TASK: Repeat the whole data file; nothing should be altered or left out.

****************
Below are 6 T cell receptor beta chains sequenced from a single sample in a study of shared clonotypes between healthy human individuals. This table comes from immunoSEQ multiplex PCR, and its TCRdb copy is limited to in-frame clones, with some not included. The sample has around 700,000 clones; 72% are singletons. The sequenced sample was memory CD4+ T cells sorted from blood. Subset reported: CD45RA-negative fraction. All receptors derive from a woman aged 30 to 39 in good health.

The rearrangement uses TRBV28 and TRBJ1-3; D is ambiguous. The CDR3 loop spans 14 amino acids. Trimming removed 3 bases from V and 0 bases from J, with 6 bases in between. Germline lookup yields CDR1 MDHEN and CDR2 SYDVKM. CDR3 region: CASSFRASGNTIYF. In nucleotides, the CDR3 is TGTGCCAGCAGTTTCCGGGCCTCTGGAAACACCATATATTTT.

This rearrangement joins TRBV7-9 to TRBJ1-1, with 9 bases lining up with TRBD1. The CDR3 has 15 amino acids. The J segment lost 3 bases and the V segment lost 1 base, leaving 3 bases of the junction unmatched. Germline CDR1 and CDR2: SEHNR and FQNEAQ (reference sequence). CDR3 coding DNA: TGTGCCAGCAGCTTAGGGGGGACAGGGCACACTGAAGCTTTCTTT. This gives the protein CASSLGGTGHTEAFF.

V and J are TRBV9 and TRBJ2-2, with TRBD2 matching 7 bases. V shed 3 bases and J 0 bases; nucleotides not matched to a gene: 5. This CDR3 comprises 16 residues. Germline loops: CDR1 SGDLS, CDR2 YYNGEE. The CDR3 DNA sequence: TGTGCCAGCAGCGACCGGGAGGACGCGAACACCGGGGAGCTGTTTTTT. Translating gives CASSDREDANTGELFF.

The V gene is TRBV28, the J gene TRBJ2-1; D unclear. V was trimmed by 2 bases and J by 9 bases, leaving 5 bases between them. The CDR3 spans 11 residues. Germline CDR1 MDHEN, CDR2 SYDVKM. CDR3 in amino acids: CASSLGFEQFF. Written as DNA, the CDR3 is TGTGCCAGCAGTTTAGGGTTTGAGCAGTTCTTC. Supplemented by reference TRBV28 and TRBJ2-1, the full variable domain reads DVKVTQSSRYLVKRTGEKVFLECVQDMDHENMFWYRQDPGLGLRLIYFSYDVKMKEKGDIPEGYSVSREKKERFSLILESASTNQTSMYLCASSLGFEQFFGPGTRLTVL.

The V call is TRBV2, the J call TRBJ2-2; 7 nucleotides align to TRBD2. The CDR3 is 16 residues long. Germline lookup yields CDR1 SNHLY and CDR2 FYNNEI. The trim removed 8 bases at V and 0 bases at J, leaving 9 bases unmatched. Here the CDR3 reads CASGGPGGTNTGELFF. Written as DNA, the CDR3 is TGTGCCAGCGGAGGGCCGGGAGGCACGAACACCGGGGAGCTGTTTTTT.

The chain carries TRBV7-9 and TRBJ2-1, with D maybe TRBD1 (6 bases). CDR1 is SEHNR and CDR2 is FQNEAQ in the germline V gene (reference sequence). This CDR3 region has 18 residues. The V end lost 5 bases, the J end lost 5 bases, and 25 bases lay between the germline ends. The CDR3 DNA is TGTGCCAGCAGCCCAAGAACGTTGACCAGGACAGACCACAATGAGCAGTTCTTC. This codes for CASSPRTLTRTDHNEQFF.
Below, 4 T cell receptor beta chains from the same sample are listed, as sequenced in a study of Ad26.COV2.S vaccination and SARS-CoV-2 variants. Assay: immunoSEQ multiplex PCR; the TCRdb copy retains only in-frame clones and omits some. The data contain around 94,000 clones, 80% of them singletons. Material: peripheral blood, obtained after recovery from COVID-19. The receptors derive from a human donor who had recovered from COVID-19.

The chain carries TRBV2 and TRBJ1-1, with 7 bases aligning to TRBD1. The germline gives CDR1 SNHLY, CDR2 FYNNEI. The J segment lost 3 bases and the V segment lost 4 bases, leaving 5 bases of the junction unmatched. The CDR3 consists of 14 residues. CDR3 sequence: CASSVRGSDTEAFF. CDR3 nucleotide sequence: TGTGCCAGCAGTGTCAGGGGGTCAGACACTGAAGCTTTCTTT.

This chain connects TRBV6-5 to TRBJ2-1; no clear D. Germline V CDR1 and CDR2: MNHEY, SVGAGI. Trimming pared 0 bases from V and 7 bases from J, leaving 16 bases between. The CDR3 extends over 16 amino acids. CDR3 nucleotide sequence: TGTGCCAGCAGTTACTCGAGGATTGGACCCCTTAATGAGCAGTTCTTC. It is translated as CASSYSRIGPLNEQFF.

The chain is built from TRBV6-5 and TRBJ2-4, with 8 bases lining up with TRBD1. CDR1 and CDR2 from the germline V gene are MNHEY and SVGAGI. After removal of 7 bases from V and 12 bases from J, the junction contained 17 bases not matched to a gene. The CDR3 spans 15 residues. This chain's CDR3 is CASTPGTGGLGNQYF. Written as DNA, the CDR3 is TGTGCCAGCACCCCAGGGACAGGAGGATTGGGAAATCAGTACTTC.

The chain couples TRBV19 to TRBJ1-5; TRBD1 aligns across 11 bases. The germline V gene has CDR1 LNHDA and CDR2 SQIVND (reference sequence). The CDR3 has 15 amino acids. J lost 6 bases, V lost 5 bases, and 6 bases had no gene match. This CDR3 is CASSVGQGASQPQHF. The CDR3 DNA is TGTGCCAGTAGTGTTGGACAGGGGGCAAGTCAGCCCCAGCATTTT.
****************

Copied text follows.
Below are 6 T cell receptor beta chains sequenced from a single sample in a study of shared clonotypes between healthy human individuals. This table comes from immunoSEQ multiplex PCR, and its TCRdb copy is limited to in-frame clones, with some not included. The sample has around 700,000 clones; 72% are singletons. The sequenced sample was memory CD4+ T cells sorted from blood. Subset reported: CD45RA-negative fraction. All receptors derive from a woman aged 30 to 39 in good health.

The rearrangement uses TRBV28 and TRBJ1-3; D is ambiguous. The CDR3 loop spans 14 amino acids. Trimming removed 3 bases from V and 0 bases from J, with 6 bases in between. Germline lookup yields CDR1 MDHEN and CDR2 SYDVKM. CDR3 region: CASSFRASGNTIYF. In nucleotides, the CDR3 is TGTGCCAGCAGTTTCCGGGCCTCTGGAAACACCATATATTTT.

This rearrangement joins TRBV7-9 to TRBJ1-1, with 9 bases lining up with TRBD1. The CDR3 has 15 amino acids. The J segment lost 3 bases and the V segment lost 1 base, leaving 3 bases of the junction unmatched. Germline CDR1 and CDR2: SEHNR and FQNEAQ (reference sequence). CDR3 coding DNA: TGTGCCAGCAGCTTAGGGGGGACAGGGCACACTGAAGCTTTCTTT. This gives the protein CASSLGGTGHTEAFF.

V and J are TRBV9 and TRBJ2-2, with TRBD2 matching 7 bases. V shed 3 bases and J 0 bases; nucleotides not matched to a gene: 5. This CDR3 comprises 16 residues. Germline loops: CDR1 SGDLS, CDR2 YYNGEE. The CDR3 DNA sequence: TGTGCCAGCAGCGACCGGGAGGACGCGAACACCGGGGAGCTGTTTTTT. Translating gives CASSDREDANTGELFF.

The V gene is TRBV28, the J gene TRBJ2-1; D unclear. V was trimmed by 2 bases and J by 9 bases, leaving 5 bases between them. The CDR3 spans 11 residues. Germline CDR1 MDHEN, CDR2 SYDVKM. CDR3 in amino acids: CASSLGFEQFF. Written as DNA, the CDR3 is TGTGCCAGCAGTTTAGGGTTTGAGCAGTTCTTC. Supplemented by reference TRBV28 and TRBJ2-1, the full variable domain reads DVKVTQSSRYLVKRTGEKVFLECVQDMDHENMFWYRQDPGLGLRLIYFSYDVKMKEKGDIPEGYSVSREKKERFSLILESASTNQTSMYLCASSLGFEQFFGPGTRLTVL.

The V call is TRBV2, the J call TRBJ2-2; 7 nucleotides align to TRBD2. The CDR3 is 16 residues long. Germline lookup yields CDR1 SNHLY and CDR2 FYNNEI. The trim removed 8 bases at V and 0 bases at J, leaving 9 bases unmatched. Here the CDR3 reads CASGGPGGTNTGELFF. Written as DNA, the CDR3 is TGTGCCAGCGGAGGGCCGGGAGGCACGAACACCGGGGAGCTGTTTTTT.

The chain carries TRBV7-9 and TRBJ2-1, with D maybe TRBD1 (6 bases). CDR1 is SEHNR and CDR2 is FQNEAQ in the germline V gene (reference sequence). This CDR3 region has 18 residues. The V end lost 5 bases, the J end lost 5 bases, and 25 bases lay between the germline ends. The CDR3 DNA is TGTGCCAGCAGCCCAAGAACGTTGACCAGGACAGACCACAATGAGCAGTTCTTC. This codes for CASSPRTLTRTDHNEQFF.
Below, 4 T cell receptor beta chains from the same sample are listed, as sequenced in a study of Ad26.COV2.S vaccination and SARS-CoV-2 variants. Assay: immunoSEQ multiplex PCR; the TCRdb copy retains only in-frame clones and omits some. The data contain around 94,000 clones, 80% of them singletons. Material: peripheral blood, obtained after recovery from COVID-19. The receptors derive from a human donor who had recovered from COVID-19.

The chain carries TRBV2 and TRBJ1-1, with 7 bases aligning to TRBD1. The germline gives CDR1 SNHLY, CDR2 FYNNEI. The J segment lost 3 bases and the V segment lost 4 bases, leaving 5 bases of the junction unmatched. The CDR3 consists of 14 residues. CDR3 sequence: CASSVRGSDTEAFF. CDR3 nucleotide sequence: TGTGCCAGCAGTGTCAGGGGGTCAGACACTGAAGCTTTCTTT.

This chain connects TRBV6-5 to TRBJ2-1; no clear D. Germline V CDR1 and CDR2: MNHEY, SVGAGI. Trimming pared 0 bases from V and 7 bases from J, leaving 16 bases between. The CDR3 extends over 16 amino acids. CDR3 nucleotide sequence: TGTGCCAGCAGTTACTCGAGGATTGGACCCCTTAATGAGCAGTTCTTC. It is translated as CASSYSRIGPLNEQFF.

The chain is built from TRBV6-5 and TRBJ2-4, with 8 bases lining up with TRBD1. CDR1 and CDR2 from the germline V gene are MNHEY and SVGAGI. After removal of 7 bases from V and 12 bases from J, the junction contained 17 bases not matched to a gene. The CDR3 spans 15 residues. This chain's CDR3 is CASTPGTGGLGNQYF. Written as DNA, the CDR3 is TGTGCCAGCACCCCAGGGACAGGAGGATTGGGAAATCAGTACTTC.

The chain couples TRBV19 to TRBJ1-5; TRBD1 aligns across 11 bases. The germline V gene has CDR1 LNHDA and CDR2 SQIVND (reference sequence). The CDR3 has 15 amino acids. J lost 6 bases, V lost 5 bases, and 6 bases had no gene match. This CDR3 is CASSVGQGASQPQHF. The CDR3 DNA is TGTGCCAGTAGTGTTGGACAGGGGGCAAGTCAGCCCCAGCATTTT.